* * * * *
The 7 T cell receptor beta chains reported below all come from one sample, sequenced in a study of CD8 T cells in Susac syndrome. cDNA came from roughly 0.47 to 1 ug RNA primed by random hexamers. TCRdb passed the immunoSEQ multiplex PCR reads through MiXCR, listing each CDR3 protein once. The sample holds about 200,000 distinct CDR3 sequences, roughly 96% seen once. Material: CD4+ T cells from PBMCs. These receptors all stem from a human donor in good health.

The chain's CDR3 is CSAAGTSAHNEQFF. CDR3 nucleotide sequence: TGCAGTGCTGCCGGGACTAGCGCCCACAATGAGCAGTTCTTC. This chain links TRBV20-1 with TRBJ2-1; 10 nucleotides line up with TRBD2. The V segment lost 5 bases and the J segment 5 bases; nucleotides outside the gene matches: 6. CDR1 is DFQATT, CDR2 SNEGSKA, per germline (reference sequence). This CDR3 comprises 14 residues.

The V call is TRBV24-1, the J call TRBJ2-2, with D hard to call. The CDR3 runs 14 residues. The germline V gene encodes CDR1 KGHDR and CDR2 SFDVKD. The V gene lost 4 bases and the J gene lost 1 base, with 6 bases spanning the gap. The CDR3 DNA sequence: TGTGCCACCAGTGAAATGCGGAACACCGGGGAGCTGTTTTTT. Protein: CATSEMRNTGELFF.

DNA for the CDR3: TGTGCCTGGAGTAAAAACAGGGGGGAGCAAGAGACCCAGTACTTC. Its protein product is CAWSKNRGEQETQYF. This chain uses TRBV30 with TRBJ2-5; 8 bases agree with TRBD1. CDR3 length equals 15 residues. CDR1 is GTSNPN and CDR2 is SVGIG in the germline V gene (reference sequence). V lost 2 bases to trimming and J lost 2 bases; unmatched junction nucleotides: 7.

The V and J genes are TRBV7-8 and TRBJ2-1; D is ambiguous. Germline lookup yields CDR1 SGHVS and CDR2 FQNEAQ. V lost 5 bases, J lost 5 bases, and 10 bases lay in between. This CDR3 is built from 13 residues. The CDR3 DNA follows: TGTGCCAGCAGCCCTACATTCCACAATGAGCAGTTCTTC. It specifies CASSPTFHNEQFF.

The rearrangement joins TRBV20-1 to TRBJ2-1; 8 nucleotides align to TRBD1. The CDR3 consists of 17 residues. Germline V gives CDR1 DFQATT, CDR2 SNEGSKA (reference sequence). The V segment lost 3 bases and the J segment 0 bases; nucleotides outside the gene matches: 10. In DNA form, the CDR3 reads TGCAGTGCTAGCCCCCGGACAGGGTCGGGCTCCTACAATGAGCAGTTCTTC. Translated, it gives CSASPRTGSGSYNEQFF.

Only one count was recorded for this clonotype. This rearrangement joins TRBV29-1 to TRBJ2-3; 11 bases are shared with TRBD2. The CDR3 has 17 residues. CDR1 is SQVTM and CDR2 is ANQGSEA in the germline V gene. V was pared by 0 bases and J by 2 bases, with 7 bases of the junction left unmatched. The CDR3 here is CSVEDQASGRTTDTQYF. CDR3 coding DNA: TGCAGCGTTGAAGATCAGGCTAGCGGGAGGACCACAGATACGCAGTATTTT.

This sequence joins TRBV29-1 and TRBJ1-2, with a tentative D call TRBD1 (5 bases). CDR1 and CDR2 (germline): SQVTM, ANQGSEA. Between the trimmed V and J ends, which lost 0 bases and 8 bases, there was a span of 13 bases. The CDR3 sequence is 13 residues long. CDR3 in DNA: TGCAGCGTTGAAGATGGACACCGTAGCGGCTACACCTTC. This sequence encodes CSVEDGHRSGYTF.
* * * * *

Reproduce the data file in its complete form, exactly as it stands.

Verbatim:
The 7 T cell receptor beta chains reported below all come from one sample, sequenced in a study of CD8 T cells in Susac syndrome. cDNA came from roughly 0.47 to 1 ug RNA primed by random hexamers. TCRdb passed the immunoSEQ multiplex PCR reads through MiXCR, listing each CDR3 protein once. The sample holds about 200,000 distinct CDR3 sequences, roughly 96% seen once. Material: CD4+ T cells from PBMCs. These receptors all stem from a human donor in good health.

The chain's CDR3 is CSAAGTSAHNEQFF. CDR3 nucleotide sequence: TGCAGTGCTGCCGGGACTAGCGCCCACAATGAGCAGTTCTTC. This chain links TRBV20-1 with TRBJ2-1; 10 nucleotides line up with TRBD2. The V segment lost 5 bases and the J segment 5 bases; nucleotides outside the gene matches: 6. CDR1 is DFQATT, CDR2 SNEGSKA, per germline (reference sequence). This CDR3 comprises 14 residues.

The V call is TRBV24-1, the J call TRBJ2-2, with D hard to call. The CDR3 runs 14 residues. The germline V gene encodes CDR1 KGHDR and CDR2 SFDVKD. The V gene lost 4 bases and the J gene lost 1 base, with 6 bases spanning the gap. The CDR3 DNA sequence: TGTGCCACCAGTGAAATGCGGAACACCGGGGAGCTGTTTTTT. Protein: CATSEMRNTGELFF.

DNA for the CDR3: TGTGCCTGGAGTAAAAACAGGGGGGAGCAAGAGACCCAGTACTTC. Its protein product is CAWSKNRGEQETQYF. This chain uses TRBV30 with TRBJ2-5; 8 bases agree with TRBD1. CDR3 length equals 15 residues. CDR1 is GTSNPN and CDR2 is SVGIG in the germline V gene (reference sequence). V lost 2 bases to trimming and J lost 2 bases; unmatched junction nucleotides: 7.

The V and J genes are TRBV7-8 and TRBJ2-1; D is ambiguous. Germline lookup yields CDR1 SGHVS and CDR2 FQNEAQ. V lost 5 bases, J lost 5 bases, and 10 bases lay in between. This CDR3 is built from 13 residues. The CDR3 DNA follows: TGTGCCAGCAGCCCTACATTCCACAATGAGCAGTTCTTC. It specifies CASSPTFHNEQFF.

The rearrangement joins TRBV20-1 to TRBJ2-1; 8 nucleotides align to TRBD1. The CDR3 consists of 17 residues. Germline V gives CDR1 DFQATT, CDR2 SNEGSKA (reference sequence). The V segment lost 3 bases and the J segment 0 bases; nucleotides outside the gene matches: 10. In DNA form, the CDR3 reads TGCAGTGCTAGCCCCCGGACAGGGTCGGGCTCCTACAATGAGCAGTTCTTC. Translated, it gives CSASPRTGSGSYNEQFF.

Only one count was recorded for this clonotype. This rearrangement joins TRBV29-1 to TRBJ2-3; 11 bases are shared with TRBD2. The CDR3 has 17 residues. CDR1 is SQVTM and CDR2 is ANQGSEA in the germline V gene. V was pared by 0 bases and J by 2 bases, with 7 bases of the junction left unmatched. The CDR3 here is CSVEDQASGRTTDTQYF. CDR3 coding DNA: TGCAGCGTTGAAGATCAGGCTAGCGGGAGGACCACAGATACGCAGTATTTT.

This sequence joins TRBV29-1 and TRBJ1-2, with a tentative D call TRBD1 (5 bases). CDR1 and CDR2 (germline): SQVTM, ANQGSEA. Between the trimmed V and J ends, which lost 0 bases and 8 bases, there was a span of 13 bases. The CDR3 sequence is 13 residues long. CDR3 in DNA: TGCAGCGTTGAAGATGGACACCGTAGCGGCTACACCTTC. This sequence encodes CSVEDGHRSGYTF.